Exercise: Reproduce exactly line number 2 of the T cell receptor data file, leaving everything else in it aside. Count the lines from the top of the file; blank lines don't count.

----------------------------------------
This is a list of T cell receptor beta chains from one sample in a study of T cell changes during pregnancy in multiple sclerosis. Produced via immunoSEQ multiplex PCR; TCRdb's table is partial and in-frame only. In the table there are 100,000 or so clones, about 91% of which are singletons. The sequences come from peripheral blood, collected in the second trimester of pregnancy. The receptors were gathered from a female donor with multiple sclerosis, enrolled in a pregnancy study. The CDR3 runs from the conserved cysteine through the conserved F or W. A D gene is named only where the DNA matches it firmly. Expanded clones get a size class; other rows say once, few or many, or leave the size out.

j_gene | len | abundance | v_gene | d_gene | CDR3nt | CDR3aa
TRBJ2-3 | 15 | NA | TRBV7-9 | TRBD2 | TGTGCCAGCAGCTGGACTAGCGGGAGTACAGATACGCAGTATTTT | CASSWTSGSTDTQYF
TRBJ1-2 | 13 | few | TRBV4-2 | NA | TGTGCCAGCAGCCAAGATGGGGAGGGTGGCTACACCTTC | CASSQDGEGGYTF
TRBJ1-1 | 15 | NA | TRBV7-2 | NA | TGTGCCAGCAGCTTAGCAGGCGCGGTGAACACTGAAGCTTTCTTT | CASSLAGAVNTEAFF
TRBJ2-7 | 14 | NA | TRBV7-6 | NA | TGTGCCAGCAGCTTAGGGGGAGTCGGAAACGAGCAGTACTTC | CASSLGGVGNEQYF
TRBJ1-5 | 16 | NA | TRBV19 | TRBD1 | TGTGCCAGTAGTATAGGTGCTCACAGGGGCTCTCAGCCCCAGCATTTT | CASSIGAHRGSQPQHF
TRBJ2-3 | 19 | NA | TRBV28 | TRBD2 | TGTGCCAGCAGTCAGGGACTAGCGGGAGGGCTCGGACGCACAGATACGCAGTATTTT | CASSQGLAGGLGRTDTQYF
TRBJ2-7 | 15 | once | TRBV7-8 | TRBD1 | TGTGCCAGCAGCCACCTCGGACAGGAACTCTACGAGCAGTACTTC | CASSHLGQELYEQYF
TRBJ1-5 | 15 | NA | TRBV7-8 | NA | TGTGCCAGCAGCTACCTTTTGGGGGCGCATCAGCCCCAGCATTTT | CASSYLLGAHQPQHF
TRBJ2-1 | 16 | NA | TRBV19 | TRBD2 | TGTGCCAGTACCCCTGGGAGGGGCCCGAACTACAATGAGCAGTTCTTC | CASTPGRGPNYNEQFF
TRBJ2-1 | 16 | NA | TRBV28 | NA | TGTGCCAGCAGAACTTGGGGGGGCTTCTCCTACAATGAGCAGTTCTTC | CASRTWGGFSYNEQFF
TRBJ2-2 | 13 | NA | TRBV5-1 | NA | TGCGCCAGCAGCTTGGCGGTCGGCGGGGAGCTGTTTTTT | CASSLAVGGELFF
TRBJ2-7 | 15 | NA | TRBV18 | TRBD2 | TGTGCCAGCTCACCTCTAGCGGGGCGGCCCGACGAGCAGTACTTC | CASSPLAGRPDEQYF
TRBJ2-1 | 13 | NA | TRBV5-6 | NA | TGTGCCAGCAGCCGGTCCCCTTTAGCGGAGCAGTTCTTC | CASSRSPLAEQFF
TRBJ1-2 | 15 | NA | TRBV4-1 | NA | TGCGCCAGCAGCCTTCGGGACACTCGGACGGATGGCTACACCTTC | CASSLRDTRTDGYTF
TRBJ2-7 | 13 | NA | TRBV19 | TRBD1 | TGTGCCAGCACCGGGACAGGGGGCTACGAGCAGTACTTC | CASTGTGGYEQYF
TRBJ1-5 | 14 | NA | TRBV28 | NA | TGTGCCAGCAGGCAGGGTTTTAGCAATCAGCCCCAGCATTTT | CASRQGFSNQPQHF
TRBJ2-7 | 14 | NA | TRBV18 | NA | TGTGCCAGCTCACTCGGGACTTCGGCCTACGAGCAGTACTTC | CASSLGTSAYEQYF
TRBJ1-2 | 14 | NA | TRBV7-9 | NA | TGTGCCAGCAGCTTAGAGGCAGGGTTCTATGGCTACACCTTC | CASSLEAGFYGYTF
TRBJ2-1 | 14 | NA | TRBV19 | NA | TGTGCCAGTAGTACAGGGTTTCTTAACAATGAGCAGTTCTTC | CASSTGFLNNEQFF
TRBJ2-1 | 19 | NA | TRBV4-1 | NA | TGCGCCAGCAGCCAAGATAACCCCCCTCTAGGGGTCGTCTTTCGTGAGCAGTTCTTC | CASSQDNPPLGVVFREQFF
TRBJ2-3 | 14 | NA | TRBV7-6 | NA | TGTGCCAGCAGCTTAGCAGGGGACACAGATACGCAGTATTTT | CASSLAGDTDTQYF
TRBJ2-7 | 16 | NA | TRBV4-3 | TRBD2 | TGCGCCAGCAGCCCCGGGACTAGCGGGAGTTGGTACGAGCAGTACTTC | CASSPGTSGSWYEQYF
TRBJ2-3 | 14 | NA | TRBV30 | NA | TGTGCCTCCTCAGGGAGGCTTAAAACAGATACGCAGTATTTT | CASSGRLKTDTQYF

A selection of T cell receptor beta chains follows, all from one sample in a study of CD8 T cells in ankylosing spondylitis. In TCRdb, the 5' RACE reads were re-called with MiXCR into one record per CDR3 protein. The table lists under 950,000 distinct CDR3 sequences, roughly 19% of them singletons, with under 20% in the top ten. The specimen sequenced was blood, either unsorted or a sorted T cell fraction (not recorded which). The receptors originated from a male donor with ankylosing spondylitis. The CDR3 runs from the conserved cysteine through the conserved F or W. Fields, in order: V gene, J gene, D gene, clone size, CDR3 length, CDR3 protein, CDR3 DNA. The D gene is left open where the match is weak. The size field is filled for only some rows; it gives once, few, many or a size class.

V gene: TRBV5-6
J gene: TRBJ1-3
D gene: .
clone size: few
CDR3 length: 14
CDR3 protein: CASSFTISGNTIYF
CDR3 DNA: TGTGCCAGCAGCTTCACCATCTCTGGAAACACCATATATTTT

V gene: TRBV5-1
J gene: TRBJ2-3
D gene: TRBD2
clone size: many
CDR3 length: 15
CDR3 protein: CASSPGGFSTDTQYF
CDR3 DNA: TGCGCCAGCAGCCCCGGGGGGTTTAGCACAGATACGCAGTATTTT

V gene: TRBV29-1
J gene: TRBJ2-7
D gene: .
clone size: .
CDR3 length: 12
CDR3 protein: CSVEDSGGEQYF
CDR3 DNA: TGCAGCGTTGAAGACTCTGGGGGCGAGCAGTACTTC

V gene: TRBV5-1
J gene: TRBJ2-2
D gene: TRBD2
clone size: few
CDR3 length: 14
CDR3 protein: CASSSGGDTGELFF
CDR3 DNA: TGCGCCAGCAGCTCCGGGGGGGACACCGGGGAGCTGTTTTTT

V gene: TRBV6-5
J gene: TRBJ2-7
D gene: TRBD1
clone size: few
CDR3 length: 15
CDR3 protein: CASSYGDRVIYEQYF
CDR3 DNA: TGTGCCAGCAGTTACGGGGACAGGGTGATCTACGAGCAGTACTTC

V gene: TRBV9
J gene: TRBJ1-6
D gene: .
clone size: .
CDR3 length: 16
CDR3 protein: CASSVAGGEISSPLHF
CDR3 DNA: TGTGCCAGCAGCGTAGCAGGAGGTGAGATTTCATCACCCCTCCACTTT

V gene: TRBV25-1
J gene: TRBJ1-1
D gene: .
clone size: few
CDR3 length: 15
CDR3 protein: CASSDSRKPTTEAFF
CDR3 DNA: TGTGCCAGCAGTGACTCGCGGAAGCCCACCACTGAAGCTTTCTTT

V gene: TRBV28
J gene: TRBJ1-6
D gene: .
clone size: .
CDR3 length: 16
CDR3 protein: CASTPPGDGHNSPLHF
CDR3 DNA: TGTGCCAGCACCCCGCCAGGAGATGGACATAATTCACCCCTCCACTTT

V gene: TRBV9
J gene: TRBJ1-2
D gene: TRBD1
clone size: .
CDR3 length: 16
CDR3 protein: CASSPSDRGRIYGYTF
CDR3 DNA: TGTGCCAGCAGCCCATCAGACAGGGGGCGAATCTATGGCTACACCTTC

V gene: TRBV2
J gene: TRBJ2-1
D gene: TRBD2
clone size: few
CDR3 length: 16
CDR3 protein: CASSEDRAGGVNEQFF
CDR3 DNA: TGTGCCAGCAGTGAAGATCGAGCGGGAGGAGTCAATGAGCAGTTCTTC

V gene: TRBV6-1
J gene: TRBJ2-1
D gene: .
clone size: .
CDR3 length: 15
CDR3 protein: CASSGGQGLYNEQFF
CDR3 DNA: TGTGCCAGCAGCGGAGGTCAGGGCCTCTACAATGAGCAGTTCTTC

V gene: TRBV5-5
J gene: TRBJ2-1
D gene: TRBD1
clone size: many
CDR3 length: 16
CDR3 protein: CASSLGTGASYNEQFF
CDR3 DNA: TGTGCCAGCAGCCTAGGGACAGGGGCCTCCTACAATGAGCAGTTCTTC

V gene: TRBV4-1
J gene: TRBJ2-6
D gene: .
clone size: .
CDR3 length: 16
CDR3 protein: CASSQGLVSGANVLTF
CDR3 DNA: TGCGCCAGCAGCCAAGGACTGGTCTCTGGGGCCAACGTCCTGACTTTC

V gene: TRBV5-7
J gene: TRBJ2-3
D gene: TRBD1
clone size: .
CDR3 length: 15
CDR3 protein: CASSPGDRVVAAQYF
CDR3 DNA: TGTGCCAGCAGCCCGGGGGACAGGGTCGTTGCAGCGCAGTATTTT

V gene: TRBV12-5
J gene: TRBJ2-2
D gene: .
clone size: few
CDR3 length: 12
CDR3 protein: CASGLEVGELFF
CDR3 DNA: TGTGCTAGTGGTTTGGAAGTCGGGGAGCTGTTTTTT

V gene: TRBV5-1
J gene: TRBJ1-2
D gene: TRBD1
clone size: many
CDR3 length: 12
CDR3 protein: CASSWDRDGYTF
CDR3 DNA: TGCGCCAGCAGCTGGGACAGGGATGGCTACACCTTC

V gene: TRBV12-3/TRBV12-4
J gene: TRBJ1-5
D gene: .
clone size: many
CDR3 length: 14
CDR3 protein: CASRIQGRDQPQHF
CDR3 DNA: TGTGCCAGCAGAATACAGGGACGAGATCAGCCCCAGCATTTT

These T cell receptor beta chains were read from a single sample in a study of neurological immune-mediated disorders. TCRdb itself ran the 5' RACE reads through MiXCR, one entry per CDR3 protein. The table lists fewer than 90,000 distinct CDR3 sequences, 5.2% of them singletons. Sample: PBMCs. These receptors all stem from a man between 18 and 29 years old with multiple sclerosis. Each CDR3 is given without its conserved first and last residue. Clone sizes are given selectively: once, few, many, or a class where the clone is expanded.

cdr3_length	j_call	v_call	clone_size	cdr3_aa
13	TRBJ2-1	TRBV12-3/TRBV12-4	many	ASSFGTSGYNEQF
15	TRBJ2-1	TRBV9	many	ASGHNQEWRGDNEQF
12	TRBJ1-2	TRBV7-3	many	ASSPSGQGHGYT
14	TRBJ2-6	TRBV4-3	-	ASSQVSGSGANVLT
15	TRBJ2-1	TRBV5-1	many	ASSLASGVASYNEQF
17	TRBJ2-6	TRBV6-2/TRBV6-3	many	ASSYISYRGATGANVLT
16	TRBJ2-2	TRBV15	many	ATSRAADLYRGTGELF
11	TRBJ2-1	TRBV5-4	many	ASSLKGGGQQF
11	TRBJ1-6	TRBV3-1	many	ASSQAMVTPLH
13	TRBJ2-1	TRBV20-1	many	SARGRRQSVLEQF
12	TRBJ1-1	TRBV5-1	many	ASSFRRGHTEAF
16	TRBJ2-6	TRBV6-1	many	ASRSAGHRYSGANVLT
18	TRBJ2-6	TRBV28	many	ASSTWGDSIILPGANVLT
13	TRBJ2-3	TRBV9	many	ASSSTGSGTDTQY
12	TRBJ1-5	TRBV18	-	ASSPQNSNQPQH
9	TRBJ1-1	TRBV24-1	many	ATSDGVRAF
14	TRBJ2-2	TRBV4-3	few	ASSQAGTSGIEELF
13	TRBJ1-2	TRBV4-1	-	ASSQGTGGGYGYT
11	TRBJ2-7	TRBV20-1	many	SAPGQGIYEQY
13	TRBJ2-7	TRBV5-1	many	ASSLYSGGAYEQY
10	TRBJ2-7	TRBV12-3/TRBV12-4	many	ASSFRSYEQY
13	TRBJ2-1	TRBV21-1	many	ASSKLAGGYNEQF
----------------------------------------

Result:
j_gene | len | abundance | v_gene | d_gene | CDR3nt | CDR3aa